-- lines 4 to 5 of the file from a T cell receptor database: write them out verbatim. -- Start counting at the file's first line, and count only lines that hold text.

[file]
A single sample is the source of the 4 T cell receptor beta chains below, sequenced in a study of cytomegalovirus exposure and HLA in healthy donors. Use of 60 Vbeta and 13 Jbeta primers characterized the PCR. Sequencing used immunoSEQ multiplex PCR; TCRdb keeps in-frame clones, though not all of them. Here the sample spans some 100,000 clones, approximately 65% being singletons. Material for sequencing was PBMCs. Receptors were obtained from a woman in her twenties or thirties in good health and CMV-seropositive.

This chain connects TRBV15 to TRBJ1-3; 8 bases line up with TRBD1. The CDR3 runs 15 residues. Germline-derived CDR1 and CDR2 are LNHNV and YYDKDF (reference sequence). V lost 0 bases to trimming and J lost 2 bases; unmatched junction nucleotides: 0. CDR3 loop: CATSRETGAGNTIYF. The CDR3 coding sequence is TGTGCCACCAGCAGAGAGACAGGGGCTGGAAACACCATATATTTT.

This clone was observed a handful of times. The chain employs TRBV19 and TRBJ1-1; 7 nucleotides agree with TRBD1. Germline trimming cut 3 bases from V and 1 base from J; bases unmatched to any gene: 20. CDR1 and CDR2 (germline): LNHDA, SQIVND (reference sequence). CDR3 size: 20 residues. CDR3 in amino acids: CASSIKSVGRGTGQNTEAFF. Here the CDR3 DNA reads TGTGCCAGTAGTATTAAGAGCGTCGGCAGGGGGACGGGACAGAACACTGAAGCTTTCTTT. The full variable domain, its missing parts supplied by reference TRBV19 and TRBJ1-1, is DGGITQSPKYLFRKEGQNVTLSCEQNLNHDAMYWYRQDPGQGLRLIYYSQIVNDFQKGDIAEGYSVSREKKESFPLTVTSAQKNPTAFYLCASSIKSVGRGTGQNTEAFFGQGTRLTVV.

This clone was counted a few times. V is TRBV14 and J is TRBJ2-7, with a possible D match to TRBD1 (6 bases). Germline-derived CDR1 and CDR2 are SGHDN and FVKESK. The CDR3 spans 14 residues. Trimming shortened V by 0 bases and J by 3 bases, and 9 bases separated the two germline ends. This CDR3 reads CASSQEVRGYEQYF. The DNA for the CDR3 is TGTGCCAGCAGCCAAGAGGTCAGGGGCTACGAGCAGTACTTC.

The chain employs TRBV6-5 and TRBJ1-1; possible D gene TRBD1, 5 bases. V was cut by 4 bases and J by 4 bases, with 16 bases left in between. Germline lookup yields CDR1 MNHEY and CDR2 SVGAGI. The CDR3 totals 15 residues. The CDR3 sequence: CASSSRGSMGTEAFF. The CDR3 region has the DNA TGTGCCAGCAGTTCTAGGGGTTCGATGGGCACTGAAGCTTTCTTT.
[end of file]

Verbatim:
This clone was counted a few times. V is TRBV14 and J is TRBJ2-7, with a possible D match to TRBD1 (6 bases). Germline-derived CDR1 and CDR2 are SGHDN and FVKESK. The CDR3 spans 14 residues. Trimming shortened V by 0 bases and J by 3 bases, and 9 bases separated the two germline ends. This CDR3 reads CASSQEVRGYEQYF. The DNA for the CDR3 is TGTGCCAGCAGCCAAGAGGTCAGGGGCTACGAGCAGTACTTC.

The chain employs TRBV6-5 and TRBJ1-1; possible D gene TRBD1, 5 bases. V was cut by 4 bases and J by 4 bases, with 16 bases left in between. Germline lookup yields CDR1 MNHEY and CDR2 SVGAGI. The CDR3 totals 15 residues. The CDR3 sequence: CASSSRGSMGTEAFF. The CDR3 region has the DNA TGTGCCAGCAGTTCTAGGGGTTCGATGGGCACTGAAGCTTTCTTT.